The Open Web Application Security Project (OWasp) has created a set of guidelines as part of its application security auditing standard. In its recommendations, OWasp advocates using the latest secure user authentication methods, such as multi-factor authentication (MFA), biometrics, or one-time passwords. Other recommendations include strong encryption to prevent data loss, access controls, and the disinfection and validation of user-generated content, such as data the user is expected to enter into an input box on a web or mobile application.

The standard states that web and mobile application developers must implement input validation checks. According to OWasp, 90% of all injection attacks occur because an application does not correctly verify the input data. Version 4.0.2 of the Application Security Checking Standard states, “Length and range checks can further reduce this problem.” The integration of secure input validation is required during application architecture design sprints, coding, and unit and integration tests.

This is because application developers must write code in a way that prevents malicious input data from being used as an attack vector. In an injection-type attack, carefully crafted data is used to cause an error that causes the application to run the data like another program. Such an attack can be avoided if the programmer writes the software to handle the input data in a way that verifies what data he expects. For example, if it expects a number, it should reject anything that doesn’t make sense. Likewise, addresses and dates of birth have standard formats, which can be verified.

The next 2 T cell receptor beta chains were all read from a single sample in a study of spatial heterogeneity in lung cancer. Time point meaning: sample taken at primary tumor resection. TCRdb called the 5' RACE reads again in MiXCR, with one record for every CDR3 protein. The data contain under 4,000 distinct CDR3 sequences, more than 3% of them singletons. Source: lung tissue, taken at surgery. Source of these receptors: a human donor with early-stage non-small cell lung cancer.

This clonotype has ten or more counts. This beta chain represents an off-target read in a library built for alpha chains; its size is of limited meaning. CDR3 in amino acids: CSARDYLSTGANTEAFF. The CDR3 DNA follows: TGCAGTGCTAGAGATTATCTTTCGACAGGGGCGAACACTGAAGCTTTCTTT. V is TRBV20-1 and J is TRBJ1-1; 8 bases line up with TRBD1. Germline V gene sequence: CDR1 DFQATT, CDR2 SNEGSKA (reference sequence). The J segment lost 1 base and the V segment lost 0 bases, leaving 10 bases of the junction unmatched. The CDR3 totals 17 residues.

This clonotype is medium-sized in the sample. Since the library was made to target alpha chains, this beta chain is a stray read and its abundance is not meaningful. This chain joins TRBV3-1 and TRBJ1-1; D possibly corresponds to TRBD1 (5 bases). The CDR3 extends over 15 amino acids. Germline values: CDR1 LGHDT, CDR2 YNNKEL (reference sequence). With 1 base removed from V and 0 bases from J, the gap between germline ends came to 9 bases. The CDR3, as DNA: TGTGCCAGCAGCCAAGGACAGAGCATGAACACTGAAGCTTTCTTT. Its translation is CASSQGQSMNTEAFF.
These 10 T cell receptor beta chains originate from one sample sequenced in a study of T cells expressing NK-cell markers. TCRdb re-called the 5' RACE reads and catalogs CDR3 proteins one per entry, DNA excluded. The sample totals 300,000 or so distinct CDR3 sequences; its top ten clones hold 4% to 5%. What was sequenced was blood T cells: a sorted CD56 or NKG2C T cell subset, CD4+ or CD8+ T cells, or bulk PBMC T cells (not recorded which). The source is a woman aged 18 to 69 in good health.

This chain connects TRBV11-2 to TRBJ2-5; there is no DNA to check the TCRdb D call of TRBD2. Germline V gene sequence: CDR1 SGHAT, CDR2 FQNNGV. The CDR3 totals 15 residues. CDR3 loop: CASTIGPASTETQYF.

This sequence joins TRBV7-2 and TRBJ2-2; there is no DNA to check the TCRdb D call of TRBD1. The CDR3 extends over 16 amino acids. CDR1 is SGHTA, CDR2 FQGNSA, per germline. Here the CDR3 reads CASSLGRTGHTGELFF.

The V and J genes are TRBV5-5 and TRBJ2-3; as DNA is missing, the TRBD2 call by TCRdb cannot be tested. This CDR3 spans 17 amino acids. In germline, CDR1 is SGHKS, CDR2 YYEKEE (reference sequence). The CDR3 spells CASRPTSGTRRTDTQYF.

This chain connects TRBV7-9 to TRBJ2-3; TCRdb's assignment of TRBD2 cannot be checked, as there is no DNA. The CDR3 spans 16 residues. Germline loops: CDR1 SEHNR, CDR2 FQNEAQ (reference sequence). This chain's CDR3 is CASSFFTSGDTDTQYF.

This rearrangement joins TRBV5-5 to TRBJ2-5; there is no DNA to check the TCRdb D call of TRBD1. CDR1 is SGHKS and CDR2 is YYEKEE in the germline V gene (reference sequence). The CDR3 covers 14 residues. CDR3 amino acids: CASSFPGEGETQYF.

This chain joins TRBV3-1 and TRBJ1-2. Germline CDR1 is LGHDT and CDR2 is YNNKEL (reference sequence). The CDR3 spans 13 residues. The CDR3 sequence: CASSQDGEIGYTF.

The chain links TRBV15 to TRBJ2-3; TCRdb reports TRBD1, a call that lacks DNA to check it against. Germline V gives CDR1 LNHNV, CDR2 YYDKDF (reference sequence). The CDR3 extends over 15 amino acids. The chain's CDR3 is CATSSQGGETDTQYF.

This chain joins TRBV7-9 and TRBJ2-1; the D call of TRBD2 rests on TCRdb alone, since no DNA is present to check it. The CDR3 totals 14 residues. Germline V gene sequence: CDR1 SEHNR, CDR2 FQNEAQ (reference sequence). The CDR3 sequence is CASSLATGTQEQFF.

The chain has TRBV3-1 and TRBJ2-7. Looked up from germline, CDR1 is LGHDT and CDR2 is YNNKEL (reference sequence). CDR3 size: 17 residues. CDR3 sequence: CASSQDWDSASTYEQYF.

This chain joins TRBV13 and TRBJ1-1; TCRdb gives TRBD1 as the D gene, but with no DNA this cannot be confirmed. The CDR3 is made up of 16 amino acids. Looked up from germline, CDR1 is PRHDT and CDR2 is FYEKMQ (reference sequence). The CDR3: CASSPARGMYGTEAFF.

One of the many challenges programmers face when trying to write secure code that prevents injection or buffer overflow attacks is the fact that modern software development is very heterogeneous. “If you really want to stop them, you have to make it impossible to write a buffer overflow or an injection attack,” says Owen Wright, general manager of insurance at Accenture.

But, while most software was hand-coded, Wright says modern software development methods rely heavily on third-party frameworks, libraries, and integration with cloud services. Those provided by large commercial vendors may have large teams dedicated to secure coding, he says, but “some well-used open source libraries are only maintained by one or two people. [and] everyone relies on them and assumes [they are] well maintained “.